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Recording police officers

New law: civilians are legally allowed to video record police officers.


Governor Jerry Brown signed SB 411 allowing civilians the right to record public safety officers in California. This act is known as the “Right to Record Act”. SB411 clarifies our first amendment right to record police officers by stating that a civilian may be allowed to record an officer as long as he or she has the right to be in that place and is not violating the law.


Additionally, this law states that the video recording action does not constitute reasonable suspicion by the police officer to detain the person or point towards a probable cause for arrest.

If you have ever been told by a traffic court judge that you could avoid a point on your record by attending traffic school, you may not have gotten the full story. You may have been convinced that traffic school would not be an option after attending a trial for yourself. Even if you have gone to trial where you either pled guilty, no contest to, or if you were even convicted, you can still be permitted by a judge to attend traffic violation school. (California Vehicle Code section 42005)


Rules of the court permit judges, at their own discretion, to allow traffic school attendance if the defendant is eligible and “is not made ineligible by entering a plea other than guilty or by exercising his or her right to trial.” (Cal. Rule of Court 4.104(c) (1)-(2)


To be eligible for traffic school attendance, your driver’s license must be valid and you must have a non-commercial vehicle. The previous offense cannot be alcohol-related or a misdemeanor and it must be 18 months since any previous dealings with traffic school or traffic court. The individual driving conduct at issue must also be considered by the judge.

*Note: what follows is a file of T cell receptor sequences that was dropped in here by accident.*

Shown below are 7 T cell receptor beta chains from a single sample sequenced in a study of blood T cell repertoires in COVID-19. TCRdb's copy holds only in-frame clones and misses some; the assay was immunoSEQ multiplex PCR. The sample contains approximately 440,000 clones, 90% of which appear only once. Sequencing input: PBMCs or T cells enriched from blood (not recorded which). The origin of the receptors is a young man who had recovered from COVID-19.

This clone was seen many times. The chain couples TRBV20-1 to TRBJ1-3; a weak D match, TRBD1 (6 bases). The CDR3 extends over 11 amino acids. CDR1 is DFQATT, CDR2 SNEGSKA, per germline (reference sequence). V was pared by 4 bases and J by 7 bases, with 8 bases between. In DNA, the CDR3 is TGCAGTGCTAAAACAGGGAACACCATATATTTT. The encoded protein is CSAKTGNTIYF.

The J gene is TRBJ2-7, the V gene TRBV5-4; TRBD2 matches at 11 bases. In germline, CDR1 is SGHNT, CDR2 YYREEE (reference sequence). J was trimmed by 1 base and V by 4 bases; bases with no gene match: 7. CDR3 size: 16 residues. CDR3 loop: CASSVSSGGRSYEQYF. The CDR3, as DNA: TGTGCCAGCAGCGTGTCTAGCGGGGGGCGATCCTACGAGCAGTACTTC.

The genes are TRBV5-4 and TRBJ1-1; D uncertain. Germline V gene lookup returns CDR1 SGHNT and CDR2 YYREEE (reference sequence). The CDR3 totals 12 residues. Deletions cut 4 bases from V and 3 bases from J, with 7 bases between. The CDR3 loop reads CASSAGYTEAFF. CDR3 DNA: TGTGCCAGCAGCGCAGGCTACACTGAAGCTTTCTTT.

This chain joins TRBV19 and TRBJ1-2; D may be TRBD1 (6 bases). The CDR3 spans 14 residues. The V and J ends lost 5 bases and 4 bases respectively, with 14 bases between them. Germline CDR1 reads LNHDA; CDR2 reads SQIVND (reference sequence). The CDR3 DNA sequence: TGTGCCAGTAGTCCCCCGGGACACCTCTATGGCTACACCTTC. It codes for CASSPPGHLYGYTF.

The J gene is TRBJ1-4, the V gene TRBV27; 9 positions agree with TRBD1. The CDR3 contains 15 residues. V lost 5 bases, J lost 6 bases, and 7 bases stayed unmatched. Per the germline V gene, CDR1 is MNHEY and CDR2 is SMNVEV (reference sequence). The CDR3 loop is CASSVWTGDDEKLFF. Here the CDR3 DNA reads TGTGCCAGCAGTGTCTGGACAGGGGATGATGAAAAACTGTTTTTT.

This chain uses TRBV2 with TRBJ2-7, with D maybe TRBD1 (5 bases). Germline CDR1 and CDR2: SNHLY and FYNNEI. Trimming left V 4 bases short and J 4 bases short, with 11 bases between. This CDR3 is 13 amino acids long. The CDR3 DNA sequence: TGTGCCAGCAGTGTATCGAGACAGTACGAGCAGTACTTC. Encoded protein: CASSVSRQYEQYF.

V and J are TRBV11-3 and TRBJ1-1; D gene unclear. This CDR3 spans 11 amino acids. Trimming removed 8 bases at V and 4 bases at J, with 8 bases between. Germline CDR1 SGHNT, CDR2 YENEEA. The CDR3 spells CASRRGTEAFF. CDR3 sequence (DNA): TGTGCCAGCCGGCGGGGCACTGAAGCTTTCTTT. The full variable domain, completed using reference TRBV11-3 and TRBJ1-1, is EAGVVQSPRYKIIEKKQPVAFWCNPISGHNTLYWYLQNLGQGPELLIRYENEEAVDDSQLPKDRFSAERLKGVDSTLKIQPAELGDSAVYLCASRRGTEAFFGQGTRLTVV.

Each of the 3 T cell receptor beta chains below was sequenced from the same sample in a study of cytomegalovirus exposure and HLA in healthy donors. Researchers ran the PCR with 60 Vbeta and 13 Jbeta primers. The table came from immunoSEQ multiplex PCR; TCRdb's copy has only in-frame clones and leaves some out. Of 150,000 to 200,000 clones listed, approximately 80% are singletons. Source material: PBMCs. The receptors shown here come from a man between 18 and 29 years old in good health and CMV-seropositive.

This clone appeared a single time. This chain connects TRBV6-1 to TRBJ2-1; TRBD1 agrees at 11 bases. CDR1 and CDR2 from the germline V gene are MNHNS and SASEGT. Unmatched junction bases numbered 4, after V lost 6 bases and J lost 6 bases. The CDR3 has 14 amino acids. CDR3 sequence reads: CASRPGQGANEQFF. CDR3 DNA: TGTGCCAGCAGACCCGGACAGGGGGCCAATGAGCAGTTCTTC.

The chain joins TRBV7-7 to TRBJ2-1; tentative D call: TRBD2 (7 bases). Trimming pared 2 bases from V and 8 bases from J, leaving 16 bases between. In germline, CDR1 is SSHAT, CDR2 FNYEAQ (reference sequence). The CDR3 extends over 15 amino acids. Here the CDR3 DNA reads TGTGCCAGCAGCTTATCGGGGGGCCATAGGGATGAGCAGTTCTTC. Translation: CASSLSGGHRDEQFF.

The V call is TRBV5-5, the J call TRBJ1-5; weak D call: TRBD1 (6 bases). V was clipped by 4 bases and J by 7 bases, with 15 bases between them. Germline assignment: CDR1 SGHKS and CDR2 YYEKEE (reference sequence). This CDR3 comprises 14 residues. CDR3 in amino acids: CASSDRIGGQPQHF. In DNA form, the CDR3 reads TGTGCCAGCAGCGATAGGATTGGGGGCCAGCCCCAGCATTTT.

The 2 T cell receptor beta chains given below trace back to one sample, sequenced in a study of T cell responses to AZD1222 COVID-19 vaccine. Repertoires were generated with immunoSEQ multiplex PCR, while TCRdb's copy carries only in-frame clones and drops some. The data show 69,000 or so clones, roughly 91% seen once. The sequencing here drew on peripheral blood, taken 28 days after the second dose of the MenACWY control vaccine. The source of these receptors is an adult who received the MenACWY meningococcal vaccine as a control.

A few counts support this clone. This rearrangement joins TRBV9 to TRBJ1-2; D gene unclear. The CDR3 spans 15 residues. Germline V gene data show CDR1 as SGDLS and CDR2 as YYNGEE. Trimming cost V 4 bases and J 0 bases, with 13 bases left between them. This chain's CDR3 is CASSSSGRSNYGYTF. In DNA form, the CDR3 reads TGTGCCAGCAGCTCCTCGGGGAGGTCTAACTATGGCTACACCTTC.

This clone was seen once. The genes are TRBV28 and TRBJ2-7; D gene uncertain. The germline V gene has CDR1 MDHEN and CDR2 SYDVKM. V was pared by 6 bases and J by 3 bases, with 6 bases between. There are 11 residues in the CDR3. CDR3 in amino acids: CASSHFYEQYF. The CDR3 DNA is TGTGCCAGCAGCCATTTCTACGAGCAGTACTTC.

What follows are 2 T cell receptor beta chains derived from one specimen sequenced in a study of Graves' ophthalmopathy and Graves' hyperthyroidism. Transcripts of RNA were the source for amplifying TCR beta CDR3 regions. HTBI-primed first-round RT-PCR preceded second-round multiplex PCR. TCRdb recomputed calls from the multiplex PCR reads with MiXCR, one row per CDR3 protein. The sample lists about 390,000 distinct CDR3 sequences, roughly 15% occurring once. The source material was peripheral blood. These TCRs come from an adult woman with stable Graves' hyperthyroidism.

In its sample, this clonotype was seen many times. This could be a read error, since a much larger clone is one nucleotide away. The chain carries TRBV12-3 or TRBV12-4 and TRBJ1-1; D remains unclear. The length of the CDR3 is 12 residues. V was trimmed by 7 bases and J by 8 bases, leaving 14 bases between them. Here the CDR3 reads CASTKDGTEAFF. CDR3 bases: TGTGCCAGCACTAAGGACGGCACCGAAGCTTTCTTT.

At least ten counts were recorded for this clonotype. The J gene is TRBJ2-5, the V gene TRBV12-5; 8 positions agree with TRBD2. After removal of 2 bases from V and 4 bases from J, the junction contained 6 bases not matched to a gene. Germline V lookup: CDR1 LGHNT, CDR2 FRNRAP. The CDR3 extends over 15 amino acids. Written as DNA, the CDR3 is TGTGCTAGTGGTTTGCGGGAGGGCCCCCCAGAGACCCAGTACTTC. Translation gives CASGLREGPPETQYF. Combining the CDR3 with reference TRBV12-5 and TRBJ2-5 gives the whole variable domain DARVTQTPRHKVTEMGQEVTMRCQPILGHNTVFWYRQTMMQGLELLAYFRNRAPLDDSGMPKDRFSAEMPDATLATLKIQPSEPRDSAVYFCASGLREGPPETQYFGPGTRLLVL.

Any driver who believes their innocence should ask for a trial and contest the charges. If convicted and eligible, traffic school is still an option. You may be required to take a stand and you must be prepared to make a request for traffic school attendance based on the law and the facts of your case and citation. Do not rely solely on the court to protect your rights.

Learn more about traffic school

Unconstitutional search and seizures

On April 21, 2014, the United States Supreme Court declared in Rodriguez v United States No. 13-9972.


A motorist can be pulled over for a simple traffic violation and the officer will verify the motorist’s license insurance and more to issue a verbal warning. In this case, the cop smells the air freshener in the car and on this scent alone and nothing else, decides to ask for permission to search the car. The motorist declined. The officer then prolonged the detention and proceeded to call for back-up, search the vehicle, with a k-9 and recovered illegal narcotics.


The Supreme Court held “Absent reasonable suspicion, police extension of a traffic stop in order to conduct a dog sniff violates the Constitution’s shield against unreasonable seizures”. If this case had ruled in favor of the government, the side-effects would cause every driver with an air freshener to be subject to an automobile search and seizure. The Law Office of Nigel Villanueva wants to ensure you know your rights and avoid being taken advantage of by anyone in cases like these.


Call the Law Office of Nigel Villanueva to schedule an appointment for your FREE 30-minute legal consultation. Se habla espanol.


Know your rights!

It is imperative that our constitutional rights are upheld

Recording Traffic Stop Arrested blog